Mata looks forward to challenge of state appointment

Beatris Mata

With her appointment to the Texas Early Learning Council, Ector County ISD’s Director of Early Childhood Beatris Mata has taken on what she sees as the awesome responsibility of being a voice for public school education.

Gov. Greg Abbott appointed Mata, Jennifer Stockemer, and Meaghan Young to the Texas Early Learning Council for terms set to expire at the pleasure of the governor. The Texas Early Learning Council serves as Texas’ State Advisory Council as required by the Improving Head Start for School Readiness Act of 2007.

The Council utilizes its breadth of stakeholder representation to increase coordination and collaboration across state agencies and local program and service providers in order to improve the quality of and access to early childhood services across Texas. In 2019, the Council led a statewide birth-five needs assessment and developed the Early Learning Strategic Plan as part of Texas’ Preschool Development Grant project.

“I was really excited,” Mata said.

She added that she was able to apply for the spot because the position was open and the other two positions were as well.

“TEA (the Texas Education Agency) put my name in to be appointed, so they reached out to me. I filled out the paperwork then I went through a series of interviews with Gov. Abbott’s office and then I received an email saying I was appointed,” Mata said.

She added that she wasn’t sure if she was going to get it.

“When I got it, it was a great surprise for sure because I am the … local education agency representative for the state. … I’m able to serve as the voice for public schools on the council, which is a big honor,” but it’s also a big responsibility, Mata said.

“It’s going to help me be more in tune with what’s going on within the state and beyond, so I can help make the best contribution to the council as possible,” she added.

The council meets quarterly as a group unless something comes up and they have to convene more often. Recently, the council has met more frequently as they are working on a strategic plan. The plan includes pieces of what the district, Education Partnership of the Permian Basin and Literacy Coalition of the Permian Basin are working on.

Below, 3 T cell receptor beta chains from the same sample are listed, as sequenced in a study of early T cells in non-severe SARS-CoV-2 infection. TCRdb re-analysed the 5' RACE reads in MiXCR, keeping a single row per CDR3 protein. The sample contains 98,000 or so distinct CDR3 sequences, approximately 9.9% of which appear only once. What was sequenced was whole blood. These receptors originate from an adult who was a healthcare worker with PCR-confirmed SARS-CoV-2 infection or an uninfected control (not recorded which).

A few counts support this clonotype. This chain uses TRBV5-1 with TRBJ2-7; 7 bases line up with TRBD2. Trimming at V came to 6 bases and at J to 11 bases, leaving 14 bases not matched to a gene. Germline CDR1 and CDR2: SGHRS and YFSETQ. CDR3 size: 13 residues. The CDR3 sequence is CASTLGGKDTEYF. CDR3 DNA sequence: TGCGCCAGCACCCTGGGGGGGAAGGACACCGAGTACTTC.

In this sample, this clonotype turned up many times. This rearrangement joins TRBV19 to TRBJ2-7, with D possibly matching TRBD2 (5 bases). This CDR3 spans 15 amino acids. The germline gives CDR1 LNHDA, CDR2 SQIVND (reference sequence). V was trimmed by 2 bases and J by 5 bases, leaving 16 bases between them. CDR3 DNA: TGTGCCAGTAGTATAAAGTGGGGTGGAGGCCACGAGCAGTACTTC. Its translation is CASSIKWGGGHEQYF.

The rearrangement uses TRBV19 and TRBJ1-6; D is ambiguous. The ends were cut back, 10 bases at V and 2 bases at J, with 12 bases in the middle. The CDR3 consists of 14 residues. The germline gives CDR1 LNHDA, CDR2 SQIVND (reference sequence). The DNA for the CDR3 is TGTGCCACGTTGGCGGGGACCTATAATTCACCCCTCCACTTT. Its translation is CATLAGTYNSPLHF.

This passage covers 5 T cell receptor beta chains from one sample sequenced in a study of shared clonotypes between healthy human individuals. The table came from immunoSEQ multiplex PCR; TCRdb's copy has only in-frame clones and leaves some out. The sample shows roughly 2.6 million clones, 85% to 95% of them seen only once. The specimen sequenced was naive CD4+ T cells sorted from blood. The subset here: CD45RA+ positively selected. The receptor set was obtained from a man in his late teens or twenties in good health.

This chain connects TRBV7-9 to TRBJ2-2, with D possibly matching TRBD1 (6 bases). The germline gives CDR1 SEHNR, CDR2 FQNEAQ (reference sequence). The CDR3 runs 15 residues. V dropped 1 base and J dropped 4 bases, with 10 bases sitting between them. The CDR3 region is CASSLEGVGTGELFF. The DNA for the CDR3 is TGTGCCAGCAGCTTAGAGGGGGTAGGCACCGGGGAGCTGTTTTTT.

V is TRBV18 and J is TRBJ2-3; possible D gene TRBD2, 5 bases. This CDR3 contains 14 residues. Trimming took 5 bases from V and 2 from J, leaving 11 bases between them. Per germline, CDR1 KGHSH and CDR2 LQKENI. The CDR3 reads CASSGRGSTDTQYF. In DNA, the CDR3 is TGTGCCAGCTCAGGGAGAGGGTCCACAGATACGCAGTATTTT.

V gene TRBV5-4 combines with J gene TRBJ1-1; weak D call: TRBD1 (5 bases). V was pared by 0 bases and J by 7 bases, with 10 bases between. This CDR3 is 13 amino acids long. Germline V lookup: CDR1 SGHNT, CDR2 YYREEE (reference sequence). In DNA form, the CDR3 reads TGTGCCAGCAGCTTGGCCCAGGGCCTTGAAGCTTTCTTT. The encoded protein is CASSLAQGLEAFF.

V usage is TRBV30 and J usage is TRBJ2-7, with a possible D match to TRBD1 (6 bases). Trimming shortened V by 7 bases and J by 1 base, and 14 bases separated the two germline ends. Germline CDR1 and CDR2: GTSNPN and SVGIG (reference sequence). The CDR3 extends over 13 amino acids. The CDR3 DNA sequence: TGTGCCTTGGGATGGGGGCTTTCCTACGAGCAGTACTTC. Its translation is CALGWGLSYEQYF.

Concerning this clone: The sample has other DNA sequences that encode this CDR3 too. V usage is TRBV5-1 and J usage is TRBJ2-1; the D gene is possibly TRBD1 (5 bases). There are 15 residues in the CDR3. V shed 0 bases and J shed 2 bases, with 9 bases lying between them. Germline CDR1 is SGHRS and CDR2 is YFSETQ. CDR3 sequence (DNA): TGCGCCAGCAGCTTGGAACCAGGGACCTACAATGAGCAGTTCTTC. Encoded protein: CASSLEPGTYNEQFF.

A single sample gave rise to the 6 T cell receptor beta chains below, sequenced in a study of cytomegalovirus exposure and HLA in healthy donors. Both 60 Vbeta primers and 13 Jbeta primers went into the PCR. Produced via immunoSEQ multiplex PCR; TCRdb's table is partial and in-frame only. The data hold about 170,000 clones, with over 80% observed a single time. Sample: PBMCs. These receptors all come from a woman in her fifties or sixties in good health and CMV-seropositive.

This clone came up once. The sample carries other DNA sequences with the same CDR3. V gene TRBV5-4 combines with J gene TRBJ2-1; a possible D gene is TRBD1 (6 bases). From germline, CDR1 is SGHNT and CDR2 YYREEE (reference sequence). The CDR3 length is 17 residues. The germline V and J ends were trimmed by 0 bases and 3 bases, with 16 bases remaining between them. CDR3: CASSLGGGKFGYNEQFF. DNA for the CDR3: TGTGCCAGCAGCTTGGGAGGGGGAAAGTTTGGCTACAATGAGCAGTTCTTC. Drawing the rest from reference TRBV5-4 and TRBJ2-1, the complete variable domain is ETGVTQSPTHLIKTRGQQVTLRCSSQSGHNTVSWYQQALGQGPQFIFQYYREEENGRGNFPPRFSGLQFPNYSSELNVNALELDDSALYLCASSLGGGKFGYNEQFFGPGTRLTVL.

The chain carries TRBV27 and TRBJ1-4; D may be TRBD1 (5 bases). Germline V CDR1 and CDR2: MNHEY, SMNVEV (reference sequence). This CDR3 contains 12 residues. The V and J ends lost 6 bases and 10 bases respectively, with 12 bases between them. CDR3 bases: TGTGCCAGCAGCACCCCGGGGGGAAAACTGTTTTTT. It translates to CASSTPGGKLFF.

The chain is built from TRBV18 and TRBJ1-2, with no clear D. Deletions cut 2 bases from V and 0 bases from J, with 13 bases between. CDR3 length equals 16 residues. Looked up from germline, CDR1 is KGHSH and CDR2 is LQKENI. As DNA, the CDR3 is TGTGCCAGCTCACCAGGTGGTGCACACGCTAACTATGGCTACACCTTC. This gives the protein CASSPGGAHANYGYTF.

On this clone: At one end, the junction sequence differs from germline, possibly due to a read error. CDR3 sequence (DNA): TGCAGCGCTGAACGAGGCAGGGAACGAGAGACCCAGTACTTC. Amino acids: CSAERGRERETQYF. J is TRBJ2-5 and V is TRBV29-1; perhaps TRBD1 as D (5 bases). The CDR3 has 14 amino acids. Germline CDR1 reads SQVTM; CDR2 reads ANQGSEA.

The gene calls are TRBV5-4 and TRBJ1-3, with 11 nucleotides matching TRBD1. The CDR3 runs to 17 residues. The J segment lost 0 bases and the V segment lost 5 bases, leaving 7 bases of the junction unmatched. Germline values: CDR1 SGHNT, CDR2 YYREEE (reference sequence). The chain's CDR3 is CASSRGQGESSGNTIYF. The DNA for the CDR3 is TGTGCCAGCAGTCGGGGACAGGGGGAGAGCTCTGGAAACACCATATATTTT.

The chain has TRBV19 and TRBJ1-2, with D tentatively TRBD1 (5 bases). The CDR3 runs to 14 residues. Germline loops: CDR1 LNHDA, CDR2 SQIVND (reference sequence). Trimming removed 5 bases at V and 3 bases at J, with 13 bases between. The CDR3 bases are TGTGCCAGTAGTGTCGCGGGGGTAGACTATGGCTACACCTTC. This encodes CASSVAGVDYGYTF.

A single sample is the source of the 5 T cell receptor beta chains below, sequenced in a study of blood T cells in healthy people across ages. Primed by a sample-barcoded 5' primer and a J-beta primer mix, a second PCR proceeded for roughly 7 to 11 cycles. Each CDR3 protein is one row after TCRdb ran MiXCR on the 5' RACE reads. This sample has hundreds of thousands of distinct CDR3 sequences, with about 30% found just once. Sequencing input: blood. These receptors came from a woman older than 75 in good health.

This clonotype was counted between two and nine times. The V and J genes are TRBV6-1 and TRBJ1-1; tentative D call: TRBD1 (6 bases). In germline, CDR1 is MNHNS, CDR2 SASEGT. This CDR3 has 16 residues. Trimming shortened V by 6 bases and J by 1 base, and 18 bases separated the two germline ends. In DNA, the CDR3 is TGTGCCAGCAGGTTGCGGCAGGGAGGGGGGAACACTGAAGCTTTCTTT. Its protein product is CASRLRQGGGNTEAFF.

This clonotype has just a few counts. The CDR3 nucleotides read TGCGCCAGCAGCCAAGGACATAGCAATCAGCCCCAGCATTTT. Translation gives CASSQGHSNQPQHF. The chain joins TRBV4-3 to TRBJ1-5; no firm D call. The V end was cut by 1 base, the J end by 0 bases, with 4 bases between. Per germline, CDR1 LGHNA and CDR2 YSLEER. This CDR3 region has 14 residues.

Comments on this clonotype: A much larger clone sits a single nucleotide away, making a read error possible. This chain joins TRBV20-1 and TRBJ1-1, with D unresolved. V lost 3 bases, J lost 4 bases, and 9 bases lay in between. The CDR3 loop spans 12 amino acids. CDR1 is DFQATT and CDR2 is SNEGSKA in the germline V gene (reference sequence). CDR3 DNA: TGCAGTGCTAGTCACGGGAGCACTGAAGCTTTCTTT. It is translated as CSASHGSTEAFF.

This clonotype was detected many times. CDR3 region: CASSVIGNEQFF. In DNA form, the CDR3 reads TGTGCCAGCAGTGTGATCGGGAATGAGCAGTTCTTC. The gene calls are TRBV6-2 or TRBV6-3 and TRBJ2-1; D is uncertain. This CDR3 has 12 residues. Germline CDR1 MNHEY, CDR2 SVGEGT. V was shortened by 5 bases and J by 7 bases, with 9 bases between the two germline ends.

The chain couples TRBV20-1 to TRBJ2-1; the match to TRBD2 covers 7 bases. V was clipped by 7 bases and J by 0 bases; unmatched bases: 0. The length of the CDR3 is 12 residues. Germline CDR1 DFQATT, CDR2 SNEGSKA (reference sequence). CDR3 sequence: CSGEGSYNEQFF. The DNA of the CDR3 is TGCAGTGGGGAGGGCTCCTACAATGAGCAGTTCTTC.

“As an advocate for our youngest learners, I’m looking forward to the collaborative opportunities across the agencies, local programs and service providers in order to improve upon the access and quality of early education statewide. The work that the council is currently engaged in is we are creating the Texas Early Learning Strategic Plan 2024 to 2026,” Mata said.

The plan is expected to be released in early 2024. What the accountability process looks like with local education agencies, childcare facilities and state agencies are still a work in progress.

“That’s where the work is because you can have a plan, but the delivery of the plan, the accountability, the follow-up, because it’s ‘24 to ‘26, so what are those big goals? How can we as a community, not just as a district … working together, help reach those goals because you can’t do it alone. As a school district, there’s only so much that we can do … We need the help of our families, of our parents, of our government, of our childcare …,” Mata said.

“… The purpose of that strategic plan is to improve early childhood outcomes in Texas by increasing access and availability within the state, which includes connecting families to services, so sharing resources (with) families, so that they’re aware of the services that their communities offer, such as health resources and educational resources,” Mata said.

She added that many families come to a community and they don’t know where to start and they need support.

Because this is a “childcare desert,” existing childcare facilities are full and have waiting lists.

Mata said this is a statewide problem.

“With this big push of kindergarten readiness, it’s hard to have a push when there’s not accessibility,” she said.

She added that the state is working toward strengthening early childhood care and the education workforce. ECISD is working with Odessa College and University of Texas Permian Basin to open opportunities for people in the community who are interested in childcare to get the certificates and degrees they need to go into the field.

If everyone works together, the future is exciting, because they can see what other parts of the state are doing to improve on early childhood outcomes. Those ideas or programs could potentially be brought back to Odessa.

Mata, of Odessa, is the director of Early Childhood for the Ector County Independent School District. She is a board member of the Texas Association for Administration and Supervisors of Programs for Young Children, member of the Odessa East Rotary Club, and volunteer at the Ellen Noël Art Museum and Ector County Library. Mata received a Bachelor of Art in Fine Arts and Mass Communications and a Master of Art in Educational Leadership from The University of Texas Permian Basin.

Associate Superintendent of Curriculum and Instruction Lilia Nanez said Abbott made the right choice when he picked Mata for the Texas Early Learning Council.

“Beatris is a gifted educator and leader. She was key in expanding ECISD’s PreK program to serve our 3-year-old children and trained staff in the PreK 4 program to transition from half day to full day,” Nanez said. “She is also very active in community outreach and stays connected to our community stakeholders. She is brilliant.”